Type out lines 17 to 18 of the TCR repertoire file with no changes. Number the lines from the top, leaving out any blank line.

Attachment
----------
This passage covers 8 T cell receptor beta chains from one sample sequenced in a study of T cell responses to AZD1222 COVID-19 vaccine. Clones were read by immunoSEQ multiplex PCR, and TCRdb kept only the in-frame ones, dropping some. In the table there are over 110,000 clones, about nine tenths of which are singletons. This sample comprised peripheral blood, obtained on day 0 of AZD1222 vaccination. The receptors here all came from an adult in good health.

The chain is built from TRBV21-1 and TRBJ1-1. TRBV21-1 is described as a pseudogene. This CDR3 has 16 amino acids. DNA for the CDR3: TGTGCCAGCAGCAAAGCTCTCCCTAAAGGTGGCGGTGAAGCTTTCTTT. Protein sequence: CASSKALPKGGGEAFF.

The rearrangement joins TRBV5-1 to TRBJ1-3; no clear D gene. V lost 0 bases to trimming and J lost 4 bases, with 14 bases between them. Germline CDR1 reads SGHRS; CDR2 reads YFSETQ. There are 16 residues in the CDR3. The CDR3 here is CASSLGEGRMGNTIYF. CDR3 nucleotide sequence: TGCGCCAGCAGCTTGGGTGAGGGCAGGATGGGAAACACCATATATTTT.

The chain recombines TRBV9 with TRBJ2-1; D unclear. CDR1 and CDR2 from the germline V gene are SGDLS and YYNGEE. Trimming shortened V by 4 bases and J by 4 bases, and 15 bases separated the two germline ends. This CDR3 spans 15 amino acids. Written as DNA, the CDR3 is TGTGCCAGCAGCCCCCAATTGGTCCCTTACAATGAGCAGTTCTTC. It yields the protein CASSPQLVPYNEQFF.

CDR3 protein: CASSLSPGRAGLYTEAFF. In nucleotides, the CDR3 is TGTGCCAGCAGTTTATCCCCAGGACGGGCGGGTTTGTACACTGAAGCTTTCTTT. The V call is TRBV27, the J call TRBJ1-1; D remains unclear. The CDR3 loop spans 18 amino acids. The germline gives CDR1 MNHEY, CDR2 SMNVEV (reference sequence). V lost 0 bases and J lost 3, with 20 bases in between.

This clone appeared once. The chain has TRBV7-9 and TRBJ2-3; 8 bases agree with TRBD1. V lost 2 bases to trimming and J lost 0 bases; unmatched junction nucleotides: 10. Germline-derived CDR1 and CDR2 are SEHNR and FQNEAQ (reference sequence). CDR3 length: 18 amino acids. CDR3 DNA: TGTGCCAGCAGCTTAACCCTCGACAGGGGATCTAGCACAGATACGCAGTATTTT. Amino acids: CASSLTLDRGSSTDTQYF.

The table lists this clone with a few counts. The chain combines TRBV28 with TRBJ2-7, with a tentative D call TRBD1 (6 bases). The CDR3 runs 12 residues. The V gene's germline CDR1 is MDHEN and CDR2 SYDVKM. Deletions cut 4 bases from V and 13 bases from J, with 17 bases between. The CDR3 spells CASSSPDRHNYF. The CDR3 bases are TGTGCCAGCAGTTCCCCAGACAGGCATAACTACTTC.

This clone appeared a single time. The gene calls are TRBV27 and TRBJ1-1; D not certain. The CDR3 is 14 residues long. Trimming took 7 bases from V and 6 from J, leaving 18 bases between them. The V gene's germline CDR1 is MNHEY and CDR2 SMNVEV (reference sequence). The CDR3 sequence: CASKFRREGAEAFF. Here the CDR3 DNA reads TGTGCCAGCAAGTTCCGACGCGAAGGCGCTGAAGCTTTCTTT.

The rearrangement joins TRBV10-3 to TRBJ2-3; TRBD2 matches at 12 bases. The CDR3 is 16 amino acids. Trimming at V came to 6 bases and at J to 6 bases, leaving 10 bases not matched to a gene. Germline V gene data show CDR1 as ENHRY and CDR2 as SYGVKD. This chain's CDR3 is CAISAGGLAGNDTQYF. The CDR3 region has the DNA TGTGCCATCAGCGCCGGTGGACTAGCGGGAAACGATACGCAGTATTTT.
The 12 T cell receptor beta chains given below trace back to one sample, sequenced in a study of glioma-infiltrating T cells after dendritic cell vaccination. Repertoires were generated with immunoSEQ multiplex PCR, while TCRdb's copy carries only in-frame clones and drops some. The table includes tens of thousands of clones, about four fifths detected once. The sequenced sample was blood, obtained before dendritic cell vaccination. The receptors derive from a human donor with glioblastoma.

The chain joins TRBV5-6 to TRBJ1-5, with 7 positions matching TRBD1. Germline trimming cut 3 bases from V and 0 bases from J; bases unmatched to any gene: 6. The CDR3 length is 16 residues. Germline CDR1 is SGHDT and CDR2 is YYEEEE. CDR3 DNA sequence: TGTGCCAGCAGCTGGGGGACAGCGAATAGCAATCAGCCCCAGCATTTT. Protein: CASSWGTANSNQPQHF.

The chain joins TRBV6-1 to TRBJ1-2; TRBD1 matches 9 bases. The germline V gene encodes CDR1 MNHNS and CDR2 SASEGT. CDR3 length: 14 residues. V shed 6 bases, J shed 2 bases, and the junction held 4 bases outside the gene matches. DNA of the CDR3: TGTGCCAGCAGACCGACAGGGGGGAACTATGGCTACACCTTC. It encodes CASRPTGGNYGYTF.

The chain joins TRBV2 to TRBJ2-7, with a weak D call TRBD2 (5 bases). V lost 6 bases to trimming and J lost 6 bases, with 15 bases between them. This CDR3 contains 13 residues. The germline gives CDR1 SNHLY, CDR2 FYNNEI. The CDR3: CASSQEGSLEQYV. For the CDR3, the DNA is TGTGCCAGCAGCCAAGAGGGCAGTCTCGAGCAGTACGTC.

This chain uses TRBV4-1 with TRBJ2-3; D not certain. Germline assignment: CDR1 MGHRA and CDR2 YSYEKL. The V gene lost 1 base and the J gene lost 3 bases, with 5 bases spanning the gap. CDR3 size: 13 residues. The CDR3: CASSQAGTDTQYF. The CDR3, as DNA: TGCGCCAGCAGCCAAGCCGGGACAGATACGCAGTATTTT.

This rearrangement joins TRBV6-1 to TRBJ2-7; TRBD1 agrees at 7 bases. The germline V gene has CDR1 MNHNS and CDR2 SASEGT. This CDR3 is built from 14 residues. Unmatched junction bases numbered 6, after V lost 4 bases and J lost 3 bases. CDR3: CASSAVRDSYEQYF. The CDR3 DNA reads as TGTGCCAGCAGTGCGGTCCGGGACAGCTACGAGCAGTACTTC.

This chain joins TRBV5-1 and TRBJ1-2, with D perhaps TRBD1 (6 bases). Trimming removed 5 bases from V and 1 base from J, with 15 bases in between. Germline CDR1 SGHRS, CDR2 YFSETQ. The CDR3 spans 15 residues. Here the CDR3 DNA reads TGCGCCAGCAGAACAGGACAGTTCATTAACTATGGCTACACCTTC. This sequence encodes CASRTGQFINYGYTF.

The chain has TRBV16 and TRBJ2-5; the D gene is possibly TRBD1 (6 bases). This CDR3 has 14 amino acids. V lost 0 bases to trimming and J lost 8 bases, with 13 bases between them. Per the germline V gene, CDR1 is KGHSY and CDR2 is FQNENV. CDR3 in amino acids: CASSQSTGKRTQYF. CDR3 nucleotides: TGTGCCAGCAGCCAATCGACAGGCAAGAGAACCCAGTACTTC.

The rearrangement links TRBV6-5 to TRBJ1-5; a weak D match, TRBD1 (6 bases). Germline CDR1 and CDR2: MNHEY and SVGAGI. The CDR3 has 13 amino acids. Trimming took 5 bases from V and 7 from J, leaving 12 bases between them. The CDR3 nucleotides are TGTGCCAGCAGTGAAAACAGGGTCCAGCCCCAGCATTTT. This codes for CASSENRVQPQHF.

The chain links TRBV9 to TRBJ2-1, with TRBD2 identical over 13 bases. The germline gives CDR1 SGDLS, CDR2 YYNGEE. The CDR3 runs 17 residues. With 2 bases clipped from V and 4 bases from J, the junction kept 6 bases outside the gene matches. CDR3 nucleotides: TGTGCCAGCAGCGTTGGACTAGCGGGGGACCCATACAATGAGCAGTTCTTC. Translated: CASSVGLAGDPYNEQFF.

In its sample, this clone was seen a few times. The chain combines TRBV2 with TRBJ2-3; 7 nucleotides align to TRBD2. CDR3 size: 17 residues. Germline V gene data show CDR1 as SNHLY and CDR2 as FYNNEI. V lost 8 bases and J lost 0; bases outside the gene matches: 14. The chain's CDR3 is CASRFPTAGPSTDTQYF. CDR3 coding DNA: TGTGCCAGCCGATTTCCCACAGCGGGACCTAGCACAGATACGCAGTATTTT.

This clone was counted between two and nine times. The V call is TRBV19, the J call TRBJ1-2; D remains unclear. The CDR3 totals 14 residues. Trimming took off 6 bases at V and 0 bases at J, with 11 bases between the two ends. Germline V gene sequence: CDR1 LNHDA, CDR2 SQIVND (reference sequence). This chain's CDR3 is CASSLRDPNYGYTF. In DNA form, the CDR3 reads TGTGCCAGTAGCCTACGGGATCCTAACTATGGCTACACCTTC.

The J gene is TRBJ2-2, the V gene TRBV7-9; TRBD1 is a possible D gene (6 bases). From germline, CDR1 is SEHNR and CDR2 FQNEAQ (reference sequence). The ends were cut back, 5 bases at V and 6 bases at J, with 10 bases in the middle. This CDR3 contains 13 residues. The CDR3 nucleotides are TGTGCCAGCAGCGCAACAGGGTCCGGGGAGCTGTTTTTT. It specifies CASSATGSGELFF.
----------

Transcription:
The chain has TRBV16 and TRBJ2-5; the D gene is possibly TRBD1 (6 bases). This CDR3 has 14 amino acids. V lost 0 bases to trimming and J lost 8 bases, with 13 bases between them. Per the germline V gene, CDR1 is KGHSY and CDR2 is FQNENV. CDR3 in amino acids: CASSQSTGKRTQYF. CDR3 nucleotides: TGTGCCAGCAGCCAATCGACAGGCAAGAGAACCCAGTACTTC.

The rearrangement links TRBV6-5 to TRBJ1-5; a weak D match, TRBD1 (6 bases). Germline CDR1 and CDR2: MNHEY and SVGAGI. The CDR3 has 13 amino acids. Trimming took 5 bases from V and 7 from J, leaving 12 bases between them. The CDR3 nucleotides are TGTGCCAGCAGTGAAAACAGGGTCCAGCCCCAGCATTTT. This codes for CASSENRVQPQHF.